Ignacio Perez, known as Nacho, is a modern-day private detective in San Antonio, Texas. Before the end of the year, I expect to put up on Amazon in Kindle format a compilation of four stories: “Badger Game,” “San Antonio Blues,” “In Search of El Dorado.” and “Whiskey’s for Drinking.”
In the meantime, here’s a taste from “In Search of El Dorado”:
I drove out of the ranch compound and headed back down the winding ranch road to the highway. My A/C labored in the heat, and road dust infiltrated into the car. Fifteen minutes into the trip, I rounded a hill and came to a cattle trailer blocking the way. One side was jacked up, and a wheel lay on the ground. I stopped well short of the trailer and walked up to investigate.
As I drew near, four men, two on each side, came around from behind the trailer. All of them had ax handles. My .45 was in the glove box. My getting to the car before they got me wasn’t likely, but you go with what you’ve got. I made a break and tried to sprint to the car. Moments later, an axe handle knocked my feet out from under me. Pain erupted in my shoulder. I curled into a fetal position with my arms around my head as blows from ax handles and boots rained on me. It was all an agonizing blur until I passed out.
Mother of God, it hurts. What happened? Where am I? I wriggled my limbs. It was excruciating, but everything except my left arm seemed to work. I dozed. Pain again. There was only a faint glow of light in the sky. It’s evening now. I’ve lost most of the day. I lay in a daze, and my entire body throbbed in agony. My tongue was swollen. Water. God, I need water.
I ’ve got to get up. I rolled to try to get to my right hand and knees. I gasped. Like a knife in my sides. Damn, broken ribs. I caught my breath, braced myself, and tried to rise again. Lord have mercy.
I was on knees, leaning on one hand. My left arm hung limply, my entire body screamed, and I fought the impulse to retch. I stayed in that position until I got the pain under control and then pulled one knee forward. The small additional weight on my right shoulder nearly made me collapse on my face. I paused again to get control. I heard a rustling in the brush and turned my head. Armadillo.
Lifting myself to a kneeling position was the hardest thing I’ve ever done. Pained surged through me, and I nearly fell, but I willed myself to stay erect. I fought again to control my breathing. I stayed in that position until the pain in my knees was worse than the pain throughout the rest of my body.
The sun hung low above the horizon, but it was noticeably higher than before. Not evening. It’s morning. I’ve lost a whole day and a night. I already felt the sun’s heat, and I knew worse was coming. All I could see around me were scattered mesquites and prickly pear with occasional juniper. God help me, I’ve got to get up.
I braced myself and rose to my feet. The experience was horrific, and I was dizzy, but I stayed up. Again, I gagged, nearly vomiting.
Even from my feet, all I could see was thin brush and parched ground. No building, no power line, no pipeline, nothing. I staggered to a mesquite and grasped a branch for support. The sun was getting higher and hotter.
Water. I felt in the watch pocket of my Levis. The bastards at least left me my pen knife. Thank God the blade’s got a knob so I can open it with one hand. A clump of prickly pear was just a few feet away. Nopal. I trimmed at the thorns from a pad. With just one hand, the effort was clumsy and not entirely effective. Even so, I chewed it for the moisture. Damn. I missed some of the little thorns. It was disgusting stuff anyway. I’d never been a fan of nopalitos.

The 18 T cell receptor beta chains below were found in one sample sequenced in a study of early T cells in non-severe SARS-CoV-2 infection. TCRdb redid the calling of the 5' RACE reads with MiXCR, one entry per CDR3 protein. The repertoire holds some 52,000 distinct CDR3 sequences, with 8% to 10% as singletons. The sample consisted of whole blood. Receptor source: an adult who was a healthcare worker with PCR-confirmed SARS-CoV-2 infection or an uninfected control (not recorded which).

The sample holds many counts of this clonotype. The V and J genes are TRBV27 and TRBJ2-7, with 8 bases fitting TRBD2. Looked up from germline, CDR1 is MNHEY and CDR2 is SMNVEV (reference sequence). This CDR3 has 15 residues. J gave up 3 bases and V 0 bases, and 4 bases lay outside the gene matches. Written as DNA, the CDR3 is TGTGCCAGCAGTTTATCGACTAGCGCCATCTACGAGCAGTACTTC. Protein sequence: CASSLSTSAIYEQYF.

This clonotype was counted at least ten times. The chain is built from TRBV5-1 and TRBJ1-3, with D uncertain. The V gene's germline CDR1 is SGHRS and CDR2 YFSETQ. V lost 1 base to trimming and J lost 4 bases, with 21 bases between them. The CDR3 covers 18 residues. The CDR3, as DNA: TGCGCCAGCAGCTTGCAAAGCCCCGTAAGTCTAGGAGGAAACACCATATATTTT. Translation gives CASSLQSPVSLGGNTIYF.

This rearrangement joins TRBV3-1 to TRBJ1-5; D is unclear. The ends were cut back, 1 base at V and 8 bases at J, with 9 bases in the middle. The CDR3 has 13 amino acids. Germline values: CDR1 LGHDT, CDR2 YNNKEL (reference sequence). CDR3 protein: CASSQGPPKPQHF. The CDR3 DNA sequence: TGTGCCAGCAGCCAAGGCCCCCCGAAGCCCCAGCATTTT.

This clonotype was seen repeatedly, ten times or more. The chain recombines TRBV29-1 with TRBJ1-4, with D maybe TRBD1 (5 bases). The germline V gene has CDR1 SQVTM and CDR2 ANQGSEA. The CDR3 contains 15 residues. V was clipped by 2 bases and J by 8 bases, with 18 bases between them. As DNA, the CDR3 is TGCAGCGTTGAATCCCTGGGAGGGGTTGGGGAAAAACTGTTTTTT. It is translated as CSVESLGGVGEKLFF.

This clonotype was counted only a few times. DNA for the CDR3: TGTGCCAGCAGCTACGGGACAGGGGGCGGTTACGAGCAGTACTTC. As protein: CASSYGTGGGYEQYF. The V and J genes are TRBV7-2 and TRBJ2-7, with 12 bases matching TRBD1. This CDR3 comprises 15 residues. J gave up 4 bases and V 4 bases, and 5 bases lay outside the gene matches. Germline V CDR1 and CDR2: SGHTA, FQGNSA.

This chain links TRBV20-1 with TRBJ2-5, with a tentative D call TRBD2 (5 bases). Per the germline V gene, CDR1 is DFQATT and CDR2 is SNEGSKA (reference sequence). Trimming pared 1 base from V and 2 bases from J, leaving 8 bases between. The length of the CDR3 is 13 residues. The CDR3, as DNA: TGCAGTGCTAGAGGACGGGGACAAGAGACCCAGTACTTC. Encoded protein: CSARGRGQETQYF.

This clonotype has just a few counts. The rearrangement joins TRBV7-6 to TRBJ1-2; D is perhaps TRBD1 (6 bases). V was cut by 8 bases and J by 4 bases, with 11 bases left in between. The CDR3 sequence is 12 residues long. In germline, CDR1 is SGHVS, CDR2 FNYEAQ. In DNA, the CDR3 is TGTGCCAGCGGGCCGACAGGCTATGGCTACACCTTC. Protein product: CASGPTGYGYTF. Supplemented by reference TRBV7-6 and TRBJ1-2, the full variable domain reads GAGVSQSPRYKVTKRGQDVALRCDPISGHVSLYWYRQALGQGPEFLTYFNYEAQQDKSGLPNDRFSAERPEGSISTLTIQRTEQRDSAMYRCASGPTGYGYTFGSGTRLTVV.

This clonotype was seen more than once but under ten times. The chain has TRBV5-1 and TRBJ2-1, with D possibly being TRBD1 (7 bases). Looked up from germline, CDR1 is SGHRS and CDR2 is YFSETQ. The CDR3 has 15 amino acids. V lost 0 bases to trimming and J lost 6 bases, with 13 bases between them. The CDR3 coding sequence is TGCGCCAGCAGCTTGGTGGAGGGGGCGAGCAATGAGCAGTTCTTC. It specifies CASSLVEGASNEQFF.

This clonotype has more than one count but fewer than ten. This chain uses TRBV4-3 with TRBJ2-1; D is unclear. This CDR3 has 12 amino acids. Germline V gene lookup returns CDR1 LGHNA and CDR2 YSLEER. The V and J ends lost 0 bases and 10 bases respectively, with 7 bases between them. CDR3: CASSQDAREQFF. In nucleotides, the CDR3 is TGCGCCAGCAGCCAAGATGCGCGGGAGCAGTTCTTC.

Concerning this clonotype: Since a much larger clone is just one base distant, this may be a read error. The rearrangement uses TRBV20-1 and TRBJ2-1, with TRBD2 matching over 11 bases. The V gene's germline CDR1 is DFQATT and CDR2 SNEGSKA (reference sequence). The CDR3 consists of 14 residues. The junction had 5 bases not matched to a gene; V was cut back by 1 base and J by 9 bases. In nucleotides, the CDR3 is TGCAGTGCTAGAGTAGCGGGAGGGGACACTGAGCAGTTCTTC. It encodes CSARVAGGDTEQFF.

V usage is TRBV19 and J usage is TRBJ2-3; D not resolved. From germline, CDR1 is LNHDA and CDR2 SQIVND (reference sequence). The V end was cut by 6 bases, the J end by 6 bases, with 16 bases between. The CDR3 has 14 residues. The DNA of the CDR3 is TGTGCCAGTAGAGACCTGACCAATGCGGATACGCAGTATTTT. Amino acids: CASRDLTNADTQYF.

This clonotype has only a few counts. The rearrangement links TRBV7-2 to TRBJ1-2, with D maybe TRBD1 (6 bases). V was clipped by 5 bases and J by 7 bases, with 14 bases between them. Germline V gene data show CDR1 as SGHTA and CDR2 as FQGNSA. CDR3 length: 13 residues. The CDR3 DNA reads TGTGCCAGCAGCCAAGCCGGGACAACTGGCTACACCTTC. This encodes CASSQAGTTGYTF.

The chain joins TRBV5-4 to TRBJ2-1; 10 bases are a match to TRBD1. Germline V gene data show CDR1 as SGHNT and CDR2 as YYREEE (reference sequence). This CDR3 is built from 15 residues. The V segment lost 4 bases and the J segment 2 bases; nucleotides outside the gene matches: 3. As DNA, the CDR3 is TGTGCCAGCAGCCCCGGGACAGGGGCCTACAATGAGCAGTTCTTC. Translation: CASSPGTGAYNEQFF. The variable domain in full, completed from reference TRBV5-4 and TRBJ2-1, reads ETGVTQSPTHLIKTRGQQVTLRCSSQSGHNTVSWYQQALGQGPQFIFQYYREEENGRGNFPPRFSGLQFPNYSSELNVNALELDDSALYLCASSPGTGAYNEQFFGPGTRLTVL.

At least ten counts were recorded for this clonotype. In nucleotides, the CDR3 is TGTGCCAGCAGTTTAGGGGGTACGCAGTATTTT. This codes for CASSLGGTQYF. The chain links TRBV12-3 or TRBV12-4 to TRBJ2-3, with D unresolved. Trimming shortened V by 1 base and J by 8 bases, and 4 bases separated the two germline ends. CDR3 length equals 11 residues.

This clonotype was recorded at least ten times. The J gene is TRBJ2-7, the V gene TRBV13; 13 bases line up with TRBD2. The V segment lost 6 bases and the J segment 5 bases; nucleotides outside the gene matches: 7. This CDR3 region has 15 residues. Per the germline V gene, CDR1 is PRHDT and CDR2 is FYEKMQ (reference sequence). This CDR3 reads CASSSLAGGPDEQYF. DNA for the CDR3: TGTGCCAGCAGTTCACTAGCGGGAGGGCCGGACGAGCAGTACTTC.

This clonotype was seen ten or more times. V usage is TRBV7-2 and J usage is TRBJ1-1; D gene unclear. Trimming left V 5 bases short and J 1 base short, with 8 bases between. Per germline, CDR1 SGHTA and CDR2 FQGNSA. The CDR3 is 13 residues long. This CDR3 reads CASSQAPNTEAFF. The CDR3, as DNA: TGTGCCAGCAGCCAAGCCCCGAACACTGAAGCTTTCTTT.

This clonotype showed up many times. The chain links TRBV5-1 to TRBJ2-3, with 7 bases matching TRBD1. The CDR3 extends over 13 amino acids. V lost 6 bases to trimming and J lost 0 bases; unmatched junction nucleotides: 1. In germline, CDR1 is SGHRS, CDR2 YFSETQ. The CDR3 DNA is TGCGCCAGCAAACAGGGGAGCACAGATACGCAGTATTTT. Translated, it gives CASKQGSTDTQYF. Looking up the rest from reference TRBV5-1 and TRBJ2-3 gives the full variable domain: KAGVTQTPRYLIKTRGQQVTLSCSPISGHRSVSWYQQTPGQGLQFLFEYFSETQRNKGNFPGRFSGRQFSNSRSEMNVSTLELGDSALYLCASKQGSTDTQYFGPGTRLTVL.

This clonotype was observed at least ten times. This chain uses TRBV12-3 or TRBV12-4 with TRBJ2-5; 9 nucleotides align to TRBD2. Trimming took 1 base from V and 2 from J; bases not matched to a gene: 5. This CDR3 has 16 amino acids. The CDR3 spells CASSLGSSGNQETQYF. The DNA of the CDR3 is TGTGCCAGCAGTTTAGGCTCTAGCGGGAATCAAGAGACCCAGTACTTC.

I staggered down barely visible vehicle tracks. The earth swayed under and around me. Mesquites appeared as apparitions, but I somehow kept on my feet and on the path of the vehicle that had brought me to this Godforsaken place.
As the sun neared its zenith, I took shelter under the spare shade of another mesquite, chewed more nopal, and tried not to think about pain. Or thorns. Or food. Flies buzzed in my face and ears. Agony was constant and fatiguing, and I wanted nothing as much as I wanted to lie down, to give up. If I do, I’ll die.
The sun moved on, and I did, too. The heat was suffocating. My exposed flesh blistered. Onward, one foot in front of the other. I paused for nopal. And onward again. I couldn’t even find a stick to help me walk.
I kept staggering down the tracks, hoping to find something. To my right, I heard a sound like someone slightly turning the valve of a full scuba tank. Cascabel. A long, fat diamondback lay ahead and to the side. At least something prospers out here. I veered away from it.
When darkness approached, I found a sandy spot and descended as gingerly as I could. Pain kept me awake most of the night, but I must have drifted off sometime. Birds woke me at dawn.
Getting up was not as bad as the day before, but it‘s nothing I care to relive. I cut at nopal and not only chewed but swallowed. Then I resumed my trek.
I found a north-south gravel road and turned right. I had been north of the highway when they waylaid me. Half an hour later, I came to a dead end at a pumpjack. It was pumping. Praise the Lord. People still come here.
I turned around and headed back. Flies clustered around my eyes and mouth and in my popped sunburn blisters. During the morning, I passed at least two more pumpjacks. Just before noon, I heard the sound of an engine. I staggered on and heard voices. I croaked for help, but the volume of my voice was pitiful, and there was no sign they heard. Moments later, I saw men up a side road working on another pumpjack. I collapsed on the spot.
Please watch for when the rest comes out on Kindle.